New Mexico Health Insurance Firms File to Move Medical Cannabis Lawsuit to Federal Court

The health insurance providers in New Mexico who are being sued for not covering the costs of medical cannabis have filed a motion to move the case to federal court.

Full story after the jump.

The health insurance companies being sued in New Mexico by plaintiffs who claim the firms should cover the cost of medical cannabis are seeking to move the case to federal court, the Albuquerque Journal reports. In their notice of removal, the insurers argue that six of the medical cannabis patients named as plaintiffs have health insurance plans governed at the federal level which justifies the change of venue. 

The seven insurers named as defendants are Blue Cross and Blue Shield of New Mexico, True Health New Mexico, Cigna Health and Life Insurance Co., Molina Healthcare of New Mexico, Presbyterian Health Plan, Presbyterian Insurance Co., and Western Sky Community Care. 

The class action lawsuit was filed in June by Ultra Health, New Mexico’s largest licensed cannabis producer, and claims that a law passed last year, which prohibits insurers from requiring patients to share the cost of medications for mental or behavioral health, should apply to patients using cannabis for their conditions.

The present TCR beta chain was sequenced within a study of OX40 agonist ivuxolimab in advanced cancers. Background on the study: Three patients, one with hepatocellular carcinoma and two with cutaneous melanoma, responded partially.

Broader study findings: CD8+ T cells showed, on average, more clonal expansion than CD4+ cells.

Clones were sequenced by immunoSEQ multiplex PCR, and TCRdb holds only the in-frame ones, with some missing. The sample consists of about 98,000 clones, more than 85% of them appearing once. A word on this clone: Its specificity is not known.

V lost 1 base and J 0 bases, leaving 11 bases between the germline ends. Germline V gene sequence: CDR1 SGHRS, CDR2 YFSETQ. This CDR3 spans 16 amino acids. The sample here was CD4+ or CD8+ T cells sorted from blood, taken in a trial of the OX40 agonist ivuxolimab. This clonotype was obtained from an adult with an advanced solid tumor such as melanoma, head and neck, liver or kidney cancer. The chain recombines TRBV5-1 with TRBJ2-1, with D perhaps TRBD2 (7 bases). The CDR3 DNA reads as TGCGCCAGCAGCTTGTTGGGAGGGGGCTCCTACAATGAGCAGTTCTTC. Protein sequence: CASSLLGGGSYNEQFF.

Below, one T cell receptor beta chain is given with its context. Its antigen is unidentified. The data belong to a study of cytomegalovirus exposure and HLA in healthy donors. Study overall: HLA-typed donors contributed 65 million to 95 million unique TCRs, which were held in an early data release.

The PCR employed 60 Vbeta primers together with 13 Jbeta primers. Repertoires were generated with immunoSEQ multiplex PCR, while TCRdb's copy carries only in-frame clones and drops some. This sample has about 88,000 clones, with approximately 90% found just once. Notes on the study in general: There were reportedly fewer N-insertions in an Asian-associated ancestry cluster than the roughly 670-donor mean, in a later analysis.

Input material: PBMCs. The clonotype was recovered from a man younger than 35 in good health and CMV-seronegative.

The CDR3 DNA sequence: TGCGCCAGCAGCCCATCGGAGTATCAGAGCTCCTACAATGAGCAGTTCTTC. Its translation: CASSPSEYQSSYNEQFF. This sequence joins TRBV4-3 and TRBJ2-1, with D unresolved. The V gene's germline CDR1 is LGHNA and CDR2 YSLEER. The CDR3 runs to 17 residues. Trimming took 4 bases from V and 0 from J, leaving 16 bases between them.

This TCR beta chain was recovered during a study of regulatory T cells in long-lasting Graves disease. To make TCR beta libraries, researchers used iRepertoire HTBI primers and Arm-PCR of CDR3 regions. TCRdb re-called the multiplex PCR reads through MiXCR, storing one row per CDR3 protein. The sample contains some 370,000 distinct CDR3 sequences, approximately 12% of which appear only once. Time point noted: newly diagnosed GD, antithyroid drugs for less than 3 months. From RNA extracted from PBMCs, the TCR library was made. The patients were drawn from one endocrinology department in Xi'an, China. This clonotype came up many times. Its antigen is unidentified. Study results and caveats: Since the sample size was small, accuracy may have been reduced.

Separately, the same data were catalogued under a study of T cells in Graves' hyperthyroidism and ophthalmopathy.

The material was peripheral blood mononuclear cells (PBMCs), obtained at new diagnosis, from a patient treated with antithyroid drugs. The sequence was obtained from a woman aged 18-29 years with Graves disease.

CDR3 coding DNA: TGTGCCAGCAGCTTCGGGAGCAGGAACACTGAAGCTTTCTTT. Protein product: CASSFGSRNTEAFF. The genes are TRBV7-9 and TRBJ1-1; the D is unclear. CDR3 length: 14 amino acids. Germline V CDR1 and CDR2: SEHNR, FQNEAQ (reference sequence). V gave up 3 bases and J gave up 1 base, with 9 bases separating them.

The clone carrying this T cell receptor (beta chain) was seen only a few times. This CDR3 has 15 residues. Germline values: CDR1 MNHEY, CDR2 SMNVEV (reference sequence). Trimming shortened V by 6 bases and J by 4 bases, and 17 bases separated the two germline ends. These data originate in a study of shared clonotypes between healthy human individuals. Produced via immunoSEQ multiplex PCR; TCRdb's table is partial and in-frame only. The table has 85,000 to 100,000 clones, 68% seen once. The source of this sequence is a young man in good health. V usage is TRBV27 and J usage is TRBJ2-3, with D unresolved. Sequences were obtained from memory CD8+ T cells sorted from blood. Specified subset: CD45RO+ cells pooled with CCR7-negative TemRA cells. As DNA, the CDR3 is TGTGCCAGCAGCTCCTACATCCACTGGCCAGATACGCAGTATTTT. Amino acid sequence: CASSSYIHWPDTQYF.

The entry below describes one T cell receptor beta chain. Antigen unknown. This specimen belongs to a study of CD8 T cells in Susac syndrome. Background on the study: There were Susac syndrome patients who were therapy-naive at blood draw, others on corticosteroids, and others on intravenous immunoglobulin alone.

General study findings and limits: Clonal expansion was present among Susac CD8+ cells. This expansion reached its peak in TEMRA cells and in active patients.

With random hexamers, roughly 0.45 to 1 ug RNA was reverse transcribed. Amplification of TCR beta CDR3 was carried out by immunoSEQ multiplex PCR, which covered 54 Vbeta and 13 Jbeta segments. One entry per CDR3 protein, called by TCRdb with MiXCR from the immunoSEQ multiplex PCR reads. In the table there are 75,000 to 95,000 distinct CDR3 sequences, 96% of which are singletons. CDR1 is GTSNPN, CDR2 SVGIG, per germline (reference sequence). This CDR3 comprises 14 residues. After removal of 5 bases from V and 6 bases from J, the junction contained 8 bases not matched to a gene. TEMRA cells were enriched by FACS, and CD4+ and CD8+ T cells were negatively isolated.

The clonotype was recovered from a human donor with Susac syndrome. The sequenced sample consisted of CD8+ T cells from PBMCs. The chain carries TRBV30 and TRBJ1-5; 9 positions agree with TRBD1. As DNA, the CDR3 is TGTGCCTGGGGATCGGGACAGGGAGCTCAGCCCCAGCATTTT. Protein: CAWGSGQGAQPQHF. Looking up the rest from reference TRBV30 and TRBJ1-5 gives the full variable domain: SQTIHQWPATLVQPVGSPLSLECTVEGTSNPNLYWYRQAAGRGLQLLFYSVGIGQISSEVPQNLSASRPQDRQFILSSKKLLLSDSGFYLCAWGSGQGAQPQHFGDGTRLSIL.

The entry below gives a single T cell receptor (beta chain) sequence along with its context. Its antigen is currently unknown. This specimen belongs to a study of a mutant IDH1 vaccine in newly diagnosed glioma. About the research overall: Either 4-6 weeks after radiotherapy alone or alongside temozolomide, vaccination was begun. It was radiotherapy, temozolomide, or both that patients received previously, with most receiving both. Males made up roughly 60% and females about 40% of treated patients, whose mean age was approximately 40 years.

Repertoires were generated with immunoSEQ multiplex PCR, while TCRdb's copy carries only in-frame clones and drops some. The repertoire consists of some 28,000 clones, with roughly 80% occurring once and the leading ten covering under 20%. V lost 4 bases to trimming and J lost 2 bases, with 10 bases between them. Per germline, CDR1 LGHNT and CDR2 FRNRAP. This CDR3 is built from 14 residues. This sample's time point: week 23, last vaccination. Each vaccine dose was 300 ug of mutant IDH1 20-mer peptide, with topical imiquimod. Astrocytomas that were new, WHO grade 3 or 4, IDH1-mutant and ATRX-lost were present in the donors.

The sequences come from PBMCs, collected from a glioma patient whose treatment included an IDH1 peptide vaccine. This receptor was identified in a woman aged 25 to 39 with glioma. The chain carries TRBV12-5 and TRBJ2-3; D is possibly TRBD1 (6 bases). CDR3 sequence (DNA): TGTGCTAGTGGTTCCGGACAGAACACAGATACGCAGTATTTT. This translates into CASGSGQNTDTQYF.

Ultra Health CEO Duke Rodriguez told the Journal that the move is meant to “delay the process” of the lawsuit and that the plaintiffs “clearly believe it belongs in state court.” 

The case is currently in the 2nd Judicial District Court in Albuquerque. 

In the notice, the health insurers say that coverage for at least two of the plaintiffs is governed by the Employee Retirement Income Security Act that “completely preempts those claims and converts them into federal claims that are removable to this Court.” Further, the defendants claim the number and type of potential plaintiffs and the dollar amount involved fall under the jurisdiction of the federal Class Action Fairness Act.  

The companies also question whether states are even allowed to “mandate coverage, under a health plan regulated by federal law, of substances prohibited by the [federal] Controlled Substances Act.” 

A hearing on the change of venue is expected in September. 

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